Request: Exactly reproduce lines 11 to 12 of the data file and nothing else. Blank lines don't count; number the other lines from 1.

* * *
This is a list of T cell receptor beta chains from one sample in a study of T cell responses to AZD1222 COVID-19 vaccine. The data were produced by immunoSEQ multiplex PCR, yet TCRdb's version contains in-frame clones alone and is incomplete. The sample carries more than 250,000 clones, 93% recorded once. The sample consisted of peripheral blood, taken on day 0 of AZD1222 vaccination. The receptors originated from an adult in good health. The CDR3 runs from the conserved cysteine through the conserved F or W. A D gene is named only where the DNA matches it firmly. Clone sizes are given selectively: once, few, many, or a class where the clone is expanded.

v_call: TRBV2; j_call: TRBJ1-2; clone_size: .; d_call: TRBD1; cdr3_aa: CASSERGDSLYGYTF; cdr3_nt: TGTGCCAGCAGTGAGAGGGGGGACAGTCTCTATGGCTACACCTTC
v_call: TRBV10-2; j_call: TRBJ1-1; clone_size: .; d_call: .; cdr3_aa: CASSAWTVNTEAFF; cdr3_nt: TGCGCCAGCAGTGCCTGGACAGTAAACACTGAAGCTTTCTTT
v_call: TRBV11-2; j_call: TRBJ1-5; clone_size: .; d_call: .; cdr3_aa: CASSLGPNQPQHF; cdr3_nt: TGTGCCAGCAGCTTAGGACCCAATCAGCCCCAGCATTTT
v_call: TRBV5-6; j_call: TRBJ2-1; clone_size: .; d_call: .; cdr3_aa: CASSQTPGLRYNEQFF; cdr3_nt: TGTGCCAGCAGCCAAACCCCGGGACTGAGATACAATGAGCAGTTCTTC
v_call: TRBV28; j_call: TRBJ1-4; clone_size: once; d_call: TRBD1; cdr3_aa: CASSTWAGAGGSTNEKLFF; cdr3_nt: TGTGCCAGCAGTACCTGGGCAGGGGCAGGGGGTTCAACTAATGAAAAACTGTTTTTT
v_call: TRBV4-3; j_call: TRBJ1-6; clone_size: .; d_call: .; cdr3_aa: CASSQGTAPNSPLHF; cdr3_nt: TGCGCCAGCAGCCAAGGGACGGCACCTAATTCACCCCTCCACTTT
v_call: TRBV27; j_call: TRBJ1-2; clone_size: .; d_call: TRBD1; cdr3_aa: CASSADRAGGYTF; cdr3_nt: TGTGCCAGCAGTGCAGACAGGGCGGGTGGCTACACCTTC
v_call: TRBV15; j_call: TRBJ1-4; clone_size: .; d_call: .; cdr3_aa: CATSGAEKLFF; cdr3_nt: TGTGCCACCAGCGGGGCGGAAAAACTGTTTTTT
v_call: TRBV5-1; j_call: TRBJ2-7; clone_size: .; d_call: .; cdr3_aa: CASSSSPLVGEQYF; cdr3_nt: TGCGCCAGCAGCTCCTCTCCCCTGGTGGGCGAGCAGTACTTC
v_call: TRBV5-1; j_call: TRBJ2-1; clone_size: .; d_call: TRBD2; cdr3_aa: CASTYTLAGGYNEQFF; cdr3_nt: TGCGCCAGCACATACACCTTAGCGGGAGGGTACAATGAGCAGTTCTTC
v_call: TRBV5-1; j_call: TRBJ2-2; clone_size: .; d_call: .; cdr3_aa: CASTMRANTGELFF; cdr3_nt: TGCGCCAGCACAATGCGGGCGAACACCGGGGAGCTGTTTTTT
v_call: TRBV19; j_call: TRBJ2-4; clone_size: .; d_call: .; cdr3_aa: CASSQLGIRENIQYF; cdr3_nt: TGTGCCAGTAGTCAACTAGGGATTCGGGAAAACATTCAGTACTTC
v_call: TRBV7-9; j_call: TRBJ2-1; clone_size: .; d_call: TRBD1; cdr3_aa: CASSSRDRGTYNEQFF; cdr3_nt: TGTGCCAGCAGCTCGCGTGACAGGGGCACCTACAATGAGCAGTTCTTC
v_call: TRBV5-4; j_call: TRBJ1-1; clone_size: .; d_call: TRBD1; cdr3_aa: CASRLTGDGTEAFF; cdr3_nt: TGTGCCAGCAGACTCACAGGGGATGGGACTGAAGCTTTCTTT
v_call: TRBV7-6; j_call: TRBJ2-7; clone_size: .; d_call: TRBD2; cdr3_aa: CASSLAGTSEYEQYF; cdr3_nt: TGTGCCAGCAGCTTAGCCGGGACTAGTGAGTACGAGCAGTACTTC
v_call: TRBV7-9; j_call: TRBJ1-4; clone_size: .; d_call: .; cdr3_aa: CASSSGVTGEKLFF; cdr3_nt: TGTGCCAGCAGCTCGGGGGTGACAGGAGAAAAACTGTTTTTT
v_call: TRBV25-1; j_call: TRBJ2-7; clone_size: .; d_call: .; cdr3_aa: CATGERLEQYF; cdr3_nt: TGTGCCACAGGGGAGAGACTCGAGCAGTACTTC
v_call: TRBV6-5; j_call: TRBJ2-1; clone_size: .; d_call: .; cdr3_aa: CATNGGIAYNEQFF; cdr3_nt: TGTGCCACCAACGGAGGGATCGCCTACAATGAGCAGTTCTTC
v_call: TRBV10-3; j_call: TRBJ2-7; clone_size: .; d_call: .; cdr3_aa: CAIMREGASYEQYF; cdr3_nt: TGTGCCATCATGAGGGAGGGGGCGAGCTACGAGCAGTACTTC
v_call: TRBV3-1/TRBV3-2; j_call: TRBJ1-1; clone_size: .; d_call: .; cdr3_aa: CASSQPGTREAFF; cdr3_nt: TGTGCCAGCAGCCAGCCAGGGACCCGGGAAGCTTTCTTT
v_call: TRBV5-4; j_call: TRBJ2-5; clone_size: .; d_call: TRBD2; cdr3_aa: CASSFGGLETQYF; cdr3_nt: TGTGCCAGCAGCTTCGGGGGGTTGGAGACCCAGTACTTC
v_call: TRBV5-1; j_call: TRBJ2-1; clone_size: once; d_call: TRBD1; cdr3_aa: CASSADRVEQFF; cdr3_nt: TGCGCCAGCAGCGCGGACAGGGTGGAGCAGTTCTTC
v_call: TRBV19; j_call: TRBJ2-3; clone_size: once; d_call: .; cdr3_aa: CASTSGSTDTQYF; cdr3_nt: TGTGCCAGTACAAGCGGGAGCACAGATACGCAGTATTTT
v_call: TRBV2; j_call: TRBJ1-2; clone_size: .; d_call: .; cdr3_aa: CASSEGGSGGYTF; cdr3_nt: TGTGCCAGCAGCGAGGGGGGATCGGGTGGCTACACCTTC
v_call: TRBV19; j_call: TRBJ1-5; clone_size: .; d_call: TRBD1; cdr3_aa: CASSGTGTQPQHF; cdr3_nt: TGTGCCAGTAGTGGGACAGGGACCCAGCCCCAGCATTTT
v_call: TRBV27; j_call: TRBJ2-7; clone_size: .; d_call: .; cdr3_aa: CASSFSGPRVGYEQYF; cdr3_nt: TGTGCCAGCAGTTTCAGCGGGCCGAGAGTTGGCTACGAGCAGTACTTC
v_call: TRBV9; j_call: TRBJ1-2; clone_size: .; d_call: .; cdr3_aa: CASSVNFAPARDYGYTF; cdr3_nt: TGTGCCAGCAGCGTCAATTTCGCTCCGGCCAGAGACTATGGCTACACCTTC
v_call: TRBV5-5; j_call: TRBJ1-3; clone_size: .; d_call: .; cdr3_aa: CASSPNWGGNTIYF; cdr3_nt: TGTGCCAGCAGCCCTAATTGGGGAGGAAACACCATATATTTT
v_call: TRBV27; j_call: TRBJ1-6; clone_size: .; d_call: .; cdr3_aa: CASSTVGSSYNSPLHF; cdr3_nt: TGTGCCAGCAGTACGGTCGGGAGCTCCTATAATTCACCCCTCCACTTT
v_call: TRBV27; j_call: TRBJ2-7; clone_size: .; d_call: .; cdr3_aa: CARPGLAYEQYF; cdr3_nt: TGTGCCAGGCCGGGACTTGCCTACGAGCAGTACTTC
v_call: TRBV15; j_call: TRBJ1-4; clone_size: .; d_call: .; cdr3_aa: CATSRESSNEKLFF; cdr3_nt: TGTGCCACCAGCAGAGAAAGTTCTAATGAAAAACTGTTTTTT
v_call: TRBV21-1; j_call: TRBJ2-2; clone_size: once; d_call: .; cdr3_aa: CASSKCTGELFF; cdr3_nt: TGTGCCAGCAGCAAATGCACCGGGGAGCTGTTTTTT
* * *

v_call: TRBV5-1; j_call: TRBJ2-1; clone_size: .; d_call: TRBD2; cdr3_aa: CASTYTLAGGYNEQFF; cdr3_nt: TGCGCCAGCACATACACCTTAGCGGGAGGGTACAATGAGCAGTTCTTC
v_call: TRBV5-1; j_call: TRBJ2-2; clone_size: .; d_call: .; cdr3_aa: CASTMRANTGELFF; cdr3_nt: TGCGCCAGCACAATGCGGGCGAACACCGGGGAGCTGTTTTTT